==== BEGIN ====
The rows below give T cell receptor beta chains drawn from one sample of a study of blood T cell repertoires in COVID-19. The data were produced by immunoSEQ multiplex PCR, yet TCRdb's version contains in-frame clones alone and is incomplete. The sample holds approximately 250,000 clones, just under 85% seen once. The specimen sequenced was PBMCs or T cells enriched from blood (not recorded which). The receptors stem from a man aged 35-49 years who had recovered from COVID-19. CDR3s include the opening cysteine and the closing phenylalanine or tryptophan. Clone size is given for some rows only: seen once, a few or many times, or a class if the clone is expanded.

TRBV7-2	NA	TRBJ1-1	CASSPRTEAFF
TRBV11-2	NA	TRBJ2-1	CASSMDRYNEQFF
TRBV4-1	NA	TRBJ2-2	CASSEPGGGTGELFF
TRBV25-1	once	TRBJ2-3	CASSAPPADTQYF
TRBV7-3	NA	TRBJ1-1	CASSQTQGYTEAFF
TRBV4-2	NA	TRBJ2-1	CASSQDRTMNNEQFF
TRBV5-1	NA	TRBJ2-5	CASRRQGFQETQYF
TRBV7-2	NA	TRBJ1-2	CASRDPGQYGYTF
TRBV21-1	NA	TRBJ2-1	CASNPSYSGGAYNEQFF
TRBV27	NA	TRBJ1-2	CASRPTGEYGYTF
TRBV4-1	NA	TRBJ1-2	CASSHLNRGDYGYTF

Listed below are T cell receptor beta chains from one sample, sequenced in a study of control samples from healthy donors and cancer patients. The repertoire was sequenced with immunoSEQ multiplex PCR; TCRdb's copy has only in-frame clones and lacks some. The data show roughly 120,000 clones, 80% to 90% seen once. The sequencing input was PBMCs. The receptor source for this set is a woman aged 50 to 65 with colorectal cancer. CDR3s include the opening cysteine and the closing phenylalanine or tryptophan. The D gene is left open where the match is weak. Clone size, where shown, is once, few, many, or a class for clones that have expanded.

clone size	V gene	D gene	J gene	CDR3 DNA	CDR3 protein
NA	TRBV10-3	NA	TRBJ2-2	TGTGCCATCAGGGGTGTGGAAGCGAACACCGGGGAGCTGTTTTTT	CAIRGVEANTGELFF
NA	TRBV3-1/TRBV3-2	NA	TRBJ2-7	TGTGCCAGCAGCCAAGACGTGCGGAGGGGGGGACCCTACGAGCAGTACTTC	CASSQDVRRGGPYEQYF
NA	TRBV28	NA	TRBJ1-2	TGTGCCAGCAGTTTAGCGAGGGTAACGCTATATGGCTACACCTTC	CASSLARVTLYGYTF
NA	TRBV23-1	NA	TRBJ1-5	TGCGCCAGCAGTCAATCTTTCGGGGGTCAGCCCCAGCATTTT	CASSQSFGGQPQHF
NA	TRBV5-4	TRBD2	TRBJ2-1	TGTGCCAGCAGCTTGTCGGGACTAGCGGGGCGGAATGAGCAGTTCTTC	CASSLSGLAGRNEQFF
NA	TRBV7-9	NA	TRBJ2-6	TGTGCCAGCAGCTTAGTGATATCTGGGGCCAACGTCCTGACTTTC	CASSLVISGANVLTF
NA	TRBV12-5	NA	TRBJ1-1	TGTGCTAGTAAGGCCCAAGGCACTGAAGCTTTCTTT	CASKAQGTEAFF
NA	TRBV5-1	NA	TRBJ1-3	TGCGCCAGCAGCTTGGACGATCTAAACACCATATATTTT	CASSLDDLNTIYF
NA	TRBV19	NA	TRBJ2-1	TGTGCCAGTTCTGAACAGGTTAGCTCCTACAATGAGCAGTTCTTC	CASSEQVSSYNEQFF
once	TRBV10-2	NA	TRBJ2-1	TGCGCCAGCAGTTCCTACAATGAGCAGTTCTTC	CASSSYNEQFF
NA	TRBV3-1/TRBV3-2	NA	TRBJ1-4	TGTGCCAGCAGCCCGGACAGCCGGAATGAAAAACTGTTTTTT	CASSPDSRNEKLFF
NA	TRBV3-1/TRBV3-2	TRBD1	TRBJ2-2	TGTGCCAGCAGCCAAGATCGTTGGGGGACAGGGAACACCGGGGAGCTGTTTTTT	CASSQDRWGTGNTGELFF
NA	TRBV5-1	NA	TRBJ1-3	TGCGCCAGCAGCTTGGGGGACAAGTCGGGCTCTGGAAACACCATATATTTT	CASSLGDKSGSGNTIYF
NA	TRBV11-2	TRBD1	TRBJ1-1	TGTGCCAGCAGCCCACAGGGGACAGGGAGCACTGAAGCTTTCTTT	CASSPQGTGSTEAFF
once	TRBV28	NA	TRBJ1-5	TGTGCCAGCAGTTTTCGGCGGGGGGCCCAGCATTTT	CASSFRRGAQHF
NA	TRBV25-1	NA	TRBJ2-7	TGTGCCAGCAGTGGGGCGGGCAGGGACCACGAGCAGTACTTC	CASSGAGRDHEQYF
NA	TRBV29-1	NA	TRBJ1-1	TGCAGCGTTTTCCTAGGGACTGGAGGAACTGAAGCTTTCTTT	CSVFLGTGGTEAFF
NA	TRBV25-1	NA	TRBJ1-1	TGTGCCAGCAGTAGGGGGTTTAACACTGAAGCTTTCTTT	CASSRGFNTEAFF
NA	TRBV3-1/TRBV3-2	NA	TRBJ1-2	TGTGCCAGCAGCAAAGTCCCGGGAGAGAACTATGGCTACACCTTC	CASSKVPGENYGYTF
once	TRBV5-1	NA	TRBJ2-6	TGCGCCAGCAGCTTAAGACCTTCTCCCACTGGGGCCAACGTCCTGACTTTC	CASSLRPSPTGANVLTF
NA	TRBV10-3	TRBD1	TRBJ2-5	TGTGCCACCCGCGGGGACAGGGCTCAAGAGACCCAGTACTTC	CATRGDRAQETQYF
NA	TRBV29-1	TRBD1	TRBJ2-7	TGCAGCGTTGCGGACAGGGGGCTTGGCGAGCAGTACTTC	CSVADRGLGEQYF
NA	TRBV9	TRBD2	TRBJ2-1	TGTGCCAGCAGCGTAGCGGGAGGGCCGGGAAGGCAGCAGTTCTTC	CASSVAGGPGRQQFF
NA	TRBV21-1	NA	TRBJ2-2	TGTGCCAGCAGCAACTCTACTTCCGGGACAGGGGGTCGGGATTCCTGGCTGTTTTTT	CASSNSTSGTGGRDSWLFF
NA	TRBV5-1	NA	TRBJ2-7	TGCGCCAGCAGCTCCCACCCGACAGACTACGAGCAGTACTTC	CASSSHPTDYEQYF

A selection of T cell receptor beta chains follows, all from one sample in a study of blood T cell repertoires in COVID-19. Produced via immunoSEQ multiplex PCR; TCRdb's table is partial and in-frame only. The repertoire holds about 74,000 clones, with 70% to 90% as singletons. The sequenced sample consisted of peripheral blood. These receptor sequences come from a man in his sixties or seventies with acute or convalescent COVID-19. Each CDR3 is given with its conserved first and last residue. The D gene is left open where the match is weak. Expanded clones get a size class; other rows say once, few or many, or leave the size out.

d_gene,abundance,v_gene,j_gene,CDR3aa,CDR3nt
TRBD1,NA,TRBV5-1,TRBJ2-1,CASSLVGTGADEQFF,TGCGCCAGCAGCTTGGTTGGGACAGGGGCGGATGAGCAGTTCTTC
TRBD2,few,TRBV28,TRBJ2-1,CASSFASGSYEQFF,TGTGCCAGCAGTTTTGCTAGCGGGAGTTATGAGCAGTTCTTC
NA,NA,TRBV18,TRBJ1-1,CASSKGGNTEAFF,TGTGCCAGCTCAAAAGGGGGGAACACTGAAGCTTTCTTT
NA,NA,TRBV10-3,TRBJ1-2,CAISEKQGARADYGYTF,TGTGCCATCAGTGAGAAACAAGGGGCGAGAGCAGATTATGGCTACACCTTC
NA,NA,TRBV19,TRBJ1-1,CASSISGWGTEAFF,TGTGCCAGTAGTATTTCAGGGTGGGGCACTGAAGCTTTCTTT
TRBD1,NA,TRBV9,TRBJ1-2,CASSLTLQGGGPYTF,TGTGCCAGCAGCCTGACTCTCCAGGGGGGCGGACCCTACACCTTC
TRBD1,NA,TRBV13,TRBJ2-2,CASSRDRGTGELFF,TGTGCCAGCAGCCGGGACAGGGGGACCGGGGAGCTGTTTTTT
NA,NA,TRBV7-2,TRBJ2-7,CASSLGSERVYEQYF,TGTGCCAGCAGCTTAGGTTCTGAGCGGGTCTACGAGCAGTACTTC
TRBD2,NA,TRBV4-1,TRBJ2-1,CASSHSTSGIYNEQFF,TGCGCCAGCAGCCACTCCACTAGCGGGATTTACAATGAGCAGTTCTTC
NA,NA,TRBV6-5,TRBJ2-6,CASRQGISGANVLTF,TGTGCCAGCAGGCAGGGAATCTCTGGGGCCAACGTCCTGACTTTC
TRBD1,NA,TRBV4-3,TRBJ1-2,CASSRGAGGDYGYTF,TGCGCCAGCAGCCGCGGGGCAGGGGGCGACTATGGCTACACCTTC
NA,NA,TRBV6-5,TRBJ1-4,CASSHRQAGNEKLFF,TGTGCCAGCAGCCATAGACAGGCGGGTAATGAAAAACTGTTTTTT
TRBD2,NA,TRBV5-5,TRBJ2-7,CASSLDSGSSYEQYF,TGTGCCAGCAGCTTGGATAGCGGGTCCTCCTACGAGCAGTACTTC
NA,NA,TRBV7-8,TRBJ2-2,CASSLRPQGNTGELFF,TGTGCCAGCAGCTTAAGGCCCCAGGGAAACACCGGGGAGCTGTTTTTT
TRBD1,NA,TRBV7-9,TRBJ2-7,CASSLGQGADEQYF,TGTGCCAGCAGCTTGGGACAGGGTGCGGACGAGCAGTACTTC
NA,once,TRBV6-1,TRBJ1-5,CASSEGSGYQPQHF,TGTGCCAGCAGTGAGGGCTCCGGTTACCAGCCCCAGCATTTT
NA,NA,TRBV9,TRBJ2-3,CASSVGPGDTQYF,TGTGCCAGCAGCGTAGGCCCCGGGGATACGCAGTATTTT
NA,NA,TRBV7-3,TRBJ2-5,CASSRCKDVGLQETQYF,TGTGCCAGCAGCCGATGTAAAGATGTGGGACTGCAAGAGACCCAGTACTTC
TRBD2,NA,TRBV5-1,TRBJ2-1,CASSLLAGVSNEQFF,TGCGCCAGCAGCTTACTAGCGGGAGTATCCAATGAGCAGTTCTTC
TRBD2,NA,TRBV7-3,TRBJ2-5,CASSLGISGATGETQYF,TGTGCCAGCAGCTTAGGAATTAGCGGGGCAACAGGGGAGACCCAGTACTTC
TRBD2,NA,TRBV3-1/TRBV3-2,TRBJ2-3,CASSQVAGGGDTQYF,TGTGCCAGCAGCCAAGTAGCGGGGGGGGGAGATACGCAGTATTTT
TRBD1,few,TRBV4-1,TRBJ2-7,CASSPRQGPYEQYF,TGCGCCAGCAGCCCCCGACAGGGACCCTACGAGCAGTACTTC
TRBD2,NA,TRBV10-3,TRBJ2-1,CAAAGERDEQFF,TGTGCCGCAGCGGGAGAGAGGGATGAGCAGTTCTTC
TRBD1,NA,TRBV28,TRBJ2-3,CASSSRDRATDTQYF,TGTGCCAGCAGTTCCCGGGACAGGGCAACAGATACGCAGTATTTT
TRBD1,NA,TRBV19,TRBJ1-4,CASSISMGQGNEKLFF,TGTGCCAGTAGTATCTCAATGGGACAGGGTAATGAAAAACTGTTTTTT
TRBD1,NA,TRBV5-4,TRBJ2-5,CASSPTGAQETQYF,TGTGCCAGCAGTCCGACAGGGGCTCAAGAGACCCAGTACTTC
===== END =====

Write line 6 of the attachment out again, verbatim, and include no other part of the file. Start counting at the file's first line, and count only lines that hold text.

TRBV7-3	NA	TRBJ1-1	CASSQTQGYTEAFF